Iain MacDonald: ‘Doyen of Broadcasting’

THE BBC Scotland journalist, Iain MacDonald, was on Friday evening presented with the Barron Trophy, for services to journalism in the Highlands and Islands. The presentation was made at the Highlands and Islands Media Awards, with Highland Council’s head of PR, Gordon Fyfe, saying the following about him …

Each year, we present the Barron Trophy in recognition of lifetime achievement to journalism in the Highlands and Islands. Tonight, I am delighted to pay tribute to Iain MacDonald, a past Journalist of the Year and committed trade unionist, who for more than 41 years has informed and entertained us with his pearls of wisdom.

Iain was born in 1950 – the year the Barron Trophy was donated by Evan Barron, the late owner/editor of the Inverness Courier for the local journalist considered to be the best at work and play. Tailor made for Iain.

He is recognised the length and breadth of the Highlands as much for his exploits in gathering stories as he is for uncovering and delivering the news. He is welcomed in many communities as a long lost friend because he goes beyond the story to establish close and trusting relationships.

Many community leaders have listened to Iain delivering a 7am Good Morning Scotland broadcast in wonderment, having left him only hours earlier at a local ceilidh, tapping on any drum he could get his hands and enjoying the company of local people.

It is true he did not meet every early morning deadline and there is still a D-notice on his exploits at the Royal National Mod in Oban some years ago when the mic went dead during a live broadcast.

After his formal education, Iain held a number of jobs including working as a door-to-door salesman and in a zoo, which he says set him up nicely for a career in journalism and working with politicians. He cut his teeth in journalism in Aberdeen with DC Thomson. He quickly established that writing a music column got you loads of free records to review, free tickets to the top concerts and the chance to meet rock stars, such as Rod Stewart. For a spell he worked as a roadie with Deep Purple.

He moved to Inverness in 1973, joining the Highland News, He then edited the Football Times before its untimely demise in 1977.

A Hearts supporter, Iain’s own footballing exploits should not be under-estimated. You have to be crazy to be a goalie. Iain played in goal for Inverness amateur sides, Dalneigh and Diriebught Thistle, and on a number of occasions for the Highland Press Corps.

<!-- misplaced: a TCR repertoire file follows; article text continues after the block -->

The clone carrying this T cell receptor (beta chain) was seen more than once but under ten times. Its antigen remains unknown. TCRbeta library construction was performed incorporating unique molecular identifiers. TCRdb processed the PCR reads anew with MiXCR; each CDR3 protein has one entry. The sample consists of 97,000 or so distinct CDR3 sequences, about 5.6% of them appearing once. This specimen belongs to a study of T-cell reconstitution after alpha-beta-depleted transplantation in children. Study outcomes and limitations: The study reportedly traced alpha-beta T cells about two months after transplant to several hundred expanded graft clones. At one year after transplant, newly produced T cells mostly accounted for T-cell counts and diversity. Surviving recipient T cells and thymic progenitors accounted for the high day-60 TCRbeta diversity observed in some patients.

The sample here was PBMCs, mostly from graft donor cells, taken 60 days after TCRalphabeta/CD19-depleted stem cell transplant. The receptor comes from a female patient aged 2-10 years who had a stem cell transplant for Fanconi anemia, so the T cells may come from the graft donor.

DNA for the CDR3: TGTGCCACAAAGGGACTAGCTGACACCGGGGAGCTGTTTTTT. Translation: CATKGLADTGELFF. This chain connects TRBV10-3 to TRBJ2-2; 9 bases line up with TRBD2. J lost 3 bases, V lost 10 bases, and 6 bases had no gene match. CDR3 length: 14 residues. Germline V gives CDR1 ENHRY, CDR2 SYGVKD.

He was known as the ‘Cat’. You might think this for his agility between the posts. But no, a teammate told me, it was because on his way home from the pub following a game he would piss in everyone’s garden.

At the time people asked what Iain had in common with Michael Jackson. The answer was that they both wore gloves for no apparent reason.

Iain joined the BBC in June 1977 and since then he has covered every story of significance and many more of insignificance. His nose for a story has sniffed out Naked Ramblers and cashed in on international bank crashes. I am thinking of BCCI. He has been with us for so long he’s seen more islands bridged than he had had lunches at Café 1.

No community land purchase party is complete without Iain, who has sampled history and whisky in Assynt, Eigg, Gigha and South Uist.

Iain will tell you that land reform has been his favourite story to cover over the years and he wants to see much more of this.

He has gone from lugging a reel-to-reel Uher and cutting quarter-inch tape to becoming a modern multi-media journalist working in digital news – on radio, on TV, online or, as he might say, “doing f…… everything”.

His nomination was penned by Craig Swan, news editor of the Beeb at Culduthel Road [in Inverness] and currently on manoeuvres in Afghanistan.

He said: “Iain has forgotten more about the Highlands and Islands than many will every know … and he can still talk, drink and swear the hindlegs off almost anyone. But most of all he can write and write beautifully. He captures a story, conveys a mood and unpicks the intracacies of Highland and Islands life with humour, sometimes outrage and always with great objectivity and insight.”

Iain is still waking in the wee hours to drive across the Highlands for an early morning live interview for Radio Scotland’s Good Morning Scotland programme. It might be cold, dark and wet but his enthusiasm for broadcasting is still strong.

The doyen of broadcasting in the Highlands and Islands, is very much alive and kicking and we look forward to many more years of top-quality journalism.